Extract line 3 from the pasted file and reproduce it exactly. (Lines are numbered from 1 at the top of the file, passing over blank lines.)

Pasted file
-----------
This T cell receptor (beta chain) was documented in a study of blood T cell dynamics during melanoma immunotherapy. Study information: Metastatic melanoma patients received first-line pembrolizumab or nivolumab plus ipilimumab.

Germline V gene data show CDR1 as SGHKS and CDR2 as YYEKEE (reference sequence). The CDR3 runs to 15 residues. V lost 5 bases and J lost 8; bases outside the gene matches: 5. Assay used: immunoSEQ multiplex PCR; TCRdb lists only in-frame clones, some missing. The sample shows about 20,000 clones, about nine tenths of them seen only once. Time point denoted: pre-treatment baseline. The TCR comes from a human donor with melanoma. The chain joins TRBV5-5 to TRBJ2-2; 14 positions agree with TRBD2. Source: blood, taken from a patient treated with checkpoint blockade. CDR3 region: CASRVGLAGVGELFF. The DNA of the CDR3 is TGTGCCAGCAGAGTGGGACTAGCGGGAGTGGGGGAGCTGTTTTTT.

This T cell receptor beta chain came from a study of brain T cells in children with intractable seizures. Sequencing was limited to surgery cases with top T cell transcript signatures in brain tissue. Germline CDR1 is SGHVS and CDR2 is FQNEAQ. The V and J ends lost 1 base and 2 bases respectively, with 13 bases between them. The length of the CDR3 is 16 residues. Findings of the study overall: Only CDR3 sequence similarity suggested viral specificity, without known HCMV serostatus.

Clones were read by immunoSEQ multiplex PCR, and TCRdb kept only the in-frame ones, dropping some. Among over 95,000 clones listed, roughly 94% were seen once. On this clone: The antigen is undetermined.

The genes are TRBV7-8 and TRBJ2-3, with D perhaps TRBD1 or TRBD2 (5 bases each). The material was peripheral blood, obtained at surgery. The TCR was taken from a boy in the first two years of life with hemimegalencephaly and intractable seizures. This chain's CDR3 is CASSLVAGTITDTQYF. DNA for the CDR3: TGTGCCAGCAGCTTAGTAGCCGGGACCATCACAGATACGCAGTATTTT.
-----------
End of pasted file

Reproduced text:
This T cell receptor beta chain came from a study of brain T cells in children with intractable seizures. Sequencing was limited to surgery cases with top T cell transcript signatures in brain tissue. Germline CDR1 is SGHVS and CDR2 is FQNEAQ. The V and J ends lost 1 base and 2 bases respectively, with 13 bases between them. The length of the CDR3 is 16 residues. Findings of the study overall: Only CDR3 sequence similarity suggested viral specificity, without known HCMV serostatus.